Tuesday, September 06, 2016



  1. From The Collaborative International Dictionary of English v.0.48:

    Elder \El"der\, n. [OE. ellern, eller, AS. ellen, cf. LG.
    elloorn; perh. akin to OHG. holantar, holuntar, G. holunder;
    or perh. to E. alder, n.] (Bot.)
    A genus of shrubs (Sambucus) having broad umbels of white
    flowers, and small black or red berries.
    [1913 Webster]

    Note: The common North American species is Sambucus
    Canadensis; the common European species (S. nigra)
    forms a small tree. The red-berried elder is S.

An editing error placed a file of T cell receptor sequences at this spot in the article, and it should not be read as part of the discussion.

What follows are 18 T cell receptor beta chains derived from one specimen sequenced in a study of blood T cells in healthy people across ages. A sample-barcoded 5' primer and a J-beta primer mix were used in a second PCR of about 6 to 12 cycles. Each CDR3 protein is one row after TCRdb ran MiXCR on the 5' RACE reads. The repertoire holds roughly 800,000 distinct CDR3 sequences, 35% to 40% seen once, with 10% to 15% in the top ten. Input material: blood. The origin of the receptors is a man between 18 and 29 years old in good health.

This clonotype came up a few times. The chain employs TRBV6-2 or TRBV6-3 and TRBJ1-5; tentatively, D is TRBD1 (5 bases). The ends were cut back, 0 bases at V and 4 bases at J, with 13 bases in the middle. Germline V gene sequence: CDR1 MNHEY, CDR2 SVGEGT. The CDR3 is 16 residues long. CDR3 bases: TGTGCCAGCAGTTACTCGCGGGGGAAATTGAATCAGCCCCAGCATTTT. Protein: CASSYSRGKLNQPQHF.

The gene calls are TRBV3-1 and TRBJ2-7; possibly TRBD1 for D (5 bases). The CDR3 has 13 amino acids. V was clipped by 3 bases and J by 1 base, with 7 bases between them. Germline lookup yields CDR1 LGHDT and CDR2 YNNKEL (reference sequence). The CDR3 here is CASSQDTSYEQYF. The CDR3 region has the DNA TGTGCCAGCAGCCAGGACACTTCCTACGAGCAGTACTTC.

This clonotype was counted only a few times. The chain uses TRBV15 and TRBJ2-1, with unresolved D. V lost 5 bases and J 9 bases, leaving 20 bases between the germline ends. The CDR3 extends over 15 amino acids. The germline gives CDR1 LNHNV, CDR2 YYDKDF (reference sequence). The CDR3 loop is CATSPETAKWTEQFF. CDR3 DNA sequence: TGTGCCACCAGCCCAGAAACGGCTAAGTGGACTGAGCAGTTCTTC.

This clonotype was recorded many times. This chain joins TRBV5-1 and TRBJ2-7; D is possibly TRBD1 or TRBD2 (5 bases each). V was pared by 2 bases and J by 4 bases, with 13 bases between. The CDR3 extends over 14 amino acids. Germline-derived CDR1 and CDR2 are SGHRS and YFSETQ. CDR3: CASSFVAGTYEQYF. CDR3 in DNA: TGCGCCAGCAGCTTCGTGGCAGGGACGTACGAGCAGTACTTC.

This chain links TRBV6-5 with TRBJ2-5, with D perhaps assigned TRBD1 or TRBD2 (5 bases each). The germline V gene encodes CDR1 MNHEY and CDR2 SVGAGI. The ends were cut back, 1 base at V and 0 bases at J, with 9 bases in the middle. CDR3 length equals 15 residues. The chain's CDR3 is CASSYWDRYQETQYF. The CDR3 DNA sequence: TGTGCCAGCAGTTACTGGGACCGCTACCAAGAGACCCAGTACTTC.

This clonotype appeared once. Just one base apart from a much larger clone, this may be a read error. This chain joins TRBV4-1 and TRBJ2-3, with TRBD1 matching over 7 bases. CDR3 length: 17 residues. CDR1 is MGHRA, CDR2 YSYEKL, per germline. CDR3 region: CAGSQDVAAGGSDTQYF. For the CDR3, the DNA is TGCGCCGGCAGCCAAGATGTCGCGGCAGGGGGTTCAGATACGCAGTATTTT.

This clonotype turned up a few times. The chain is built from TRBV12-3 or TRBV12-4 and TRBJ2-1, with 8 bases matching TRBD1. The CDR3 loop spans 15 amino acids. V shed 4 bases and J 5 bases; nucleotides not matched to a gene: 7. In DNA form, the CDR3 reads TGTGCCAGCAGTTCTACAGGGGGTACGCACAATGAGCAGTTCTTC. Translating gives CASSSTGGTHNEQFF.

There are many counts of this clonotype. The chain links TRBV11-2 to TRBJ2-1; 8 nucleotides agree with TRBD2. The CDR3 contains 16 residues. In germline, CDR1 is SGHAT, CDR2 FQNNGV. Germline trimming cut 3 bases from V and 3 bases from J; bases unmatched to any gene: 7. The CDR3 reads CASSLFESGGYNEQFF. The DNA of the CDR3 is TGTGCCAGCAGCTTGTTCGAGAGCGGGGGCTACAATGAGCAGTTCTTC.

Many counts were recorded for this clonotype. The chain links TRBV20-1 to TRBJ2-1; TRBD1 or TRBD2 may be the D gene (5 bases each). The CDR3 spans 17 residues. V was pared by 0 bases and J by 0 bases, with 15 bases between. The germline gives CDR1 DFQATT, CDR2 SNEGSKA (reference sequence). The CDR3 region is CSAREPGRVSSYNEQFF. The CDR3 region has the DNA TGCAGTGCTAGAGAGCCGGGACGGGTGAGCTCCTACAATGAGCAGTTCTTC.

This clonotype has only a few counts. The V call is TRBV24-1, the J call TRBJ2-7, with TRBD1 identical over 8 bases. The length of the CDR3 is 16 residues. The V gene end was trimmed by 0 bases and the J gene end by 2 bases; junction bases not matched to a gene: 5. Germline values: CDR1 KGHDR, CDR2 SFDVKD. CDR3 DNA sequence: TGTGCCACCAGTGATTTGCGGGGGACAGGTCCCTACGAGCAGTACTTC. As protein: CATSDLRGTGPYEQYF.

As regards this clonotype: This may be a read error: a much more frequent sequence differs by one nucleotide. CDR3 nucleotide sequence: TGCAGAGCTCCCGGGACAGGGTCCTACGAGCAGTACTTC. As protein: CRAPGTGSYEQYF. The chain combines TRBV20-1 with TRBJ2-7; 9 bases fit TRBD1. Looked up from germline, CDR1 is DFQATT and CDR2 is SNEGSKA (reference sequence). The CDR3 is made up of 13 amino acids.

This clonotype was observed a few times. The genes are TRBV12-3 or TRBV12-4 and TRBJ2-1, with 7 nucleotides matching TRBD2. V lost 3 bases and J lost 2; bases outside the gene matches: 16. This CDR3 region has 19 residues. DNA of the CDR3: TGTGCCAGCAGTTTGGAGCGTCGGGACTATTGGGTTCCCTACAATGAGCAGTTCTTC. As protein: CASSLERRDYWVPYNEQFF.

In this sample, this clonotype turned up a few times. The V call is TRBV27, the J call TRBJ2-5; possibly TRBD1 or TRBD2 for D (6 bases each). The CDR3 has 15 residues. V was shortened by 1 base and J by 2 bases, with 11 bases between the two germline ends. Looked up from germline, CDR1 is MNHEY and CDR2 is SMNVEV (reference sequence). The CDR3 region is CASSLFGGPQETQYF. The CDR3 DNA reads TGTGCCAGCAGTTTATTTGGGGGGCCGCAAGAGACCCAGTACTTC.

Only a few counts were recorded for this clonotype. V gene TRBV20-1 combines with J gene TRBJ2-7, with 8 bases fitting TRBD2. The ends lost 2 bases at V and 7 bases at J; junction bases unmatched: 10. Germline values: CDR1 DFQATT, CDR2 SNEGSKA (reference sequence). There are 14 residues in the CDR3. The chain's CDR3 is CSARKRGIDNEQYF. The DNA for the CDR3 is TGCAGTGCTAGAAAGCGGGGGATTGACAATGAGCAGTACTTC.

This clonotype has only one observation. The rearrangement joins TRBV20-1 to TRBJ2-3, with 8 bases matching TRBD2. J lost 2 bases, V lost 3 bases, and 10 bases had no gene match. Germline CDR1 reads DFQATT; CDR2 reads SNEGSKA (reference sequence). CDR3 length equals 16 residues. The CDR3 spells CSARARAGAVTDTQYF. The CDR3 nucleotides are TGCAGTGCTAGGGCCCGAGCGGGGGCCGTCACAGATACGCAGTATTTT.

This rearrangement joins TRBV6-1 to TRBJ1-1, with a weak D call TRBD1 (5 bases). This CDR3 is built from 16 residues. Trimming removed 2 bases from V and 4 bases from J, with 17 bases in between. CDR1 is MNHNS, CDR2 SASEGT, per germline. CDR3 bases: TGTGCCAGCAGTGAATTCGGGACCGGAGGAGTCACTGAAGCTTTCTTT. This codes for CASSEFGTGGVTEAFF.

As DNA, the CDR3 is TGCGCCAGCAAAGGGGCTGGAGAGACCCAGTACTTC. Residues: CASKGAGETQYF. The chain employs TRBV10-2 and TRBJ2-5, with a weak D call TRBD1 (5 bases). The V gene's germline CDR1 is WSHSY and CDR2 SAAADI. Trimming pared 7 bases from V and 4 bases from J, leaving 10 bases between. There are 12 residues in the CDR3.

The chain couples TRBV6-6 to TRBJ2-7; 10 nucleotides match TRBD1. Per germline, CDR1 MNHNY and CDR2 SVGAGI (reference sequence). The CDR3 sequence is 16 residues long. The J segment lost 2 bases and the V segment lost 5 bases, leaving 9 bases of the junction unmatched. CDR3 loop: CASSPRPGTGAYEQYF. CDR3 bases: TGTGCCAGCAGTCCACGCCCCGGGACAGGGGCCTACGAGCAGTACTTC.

pubens. The berries are diaphoretic and aperient. The
    European elder (Sambucus nigra) is also called the
    elderberry, bourtree, Old World elder, black
    elder, and common elder.
    [1913 Webster + WordNet 1.5]

    So that's why there aren't also youngsterberries....


    (Full disclosure: I had to look up the meaning of aperient--I always like discovering words I didn't know.)

  2. Where in the hell is a giant meteor when you really need one? The world has devolved to the point of madness. I can't stand it any more.

  3. Hmmm. What can one write on the heels of those first two messages? ;-)

    It's a world gone crazy, Susan. Yet it is also a world with the beauty of the Elderberry.

    (How's that?)

  4. Round here, what we do with Elderberries is make jelly. Scuppernong jelly is fine, too. One day at a time Susan.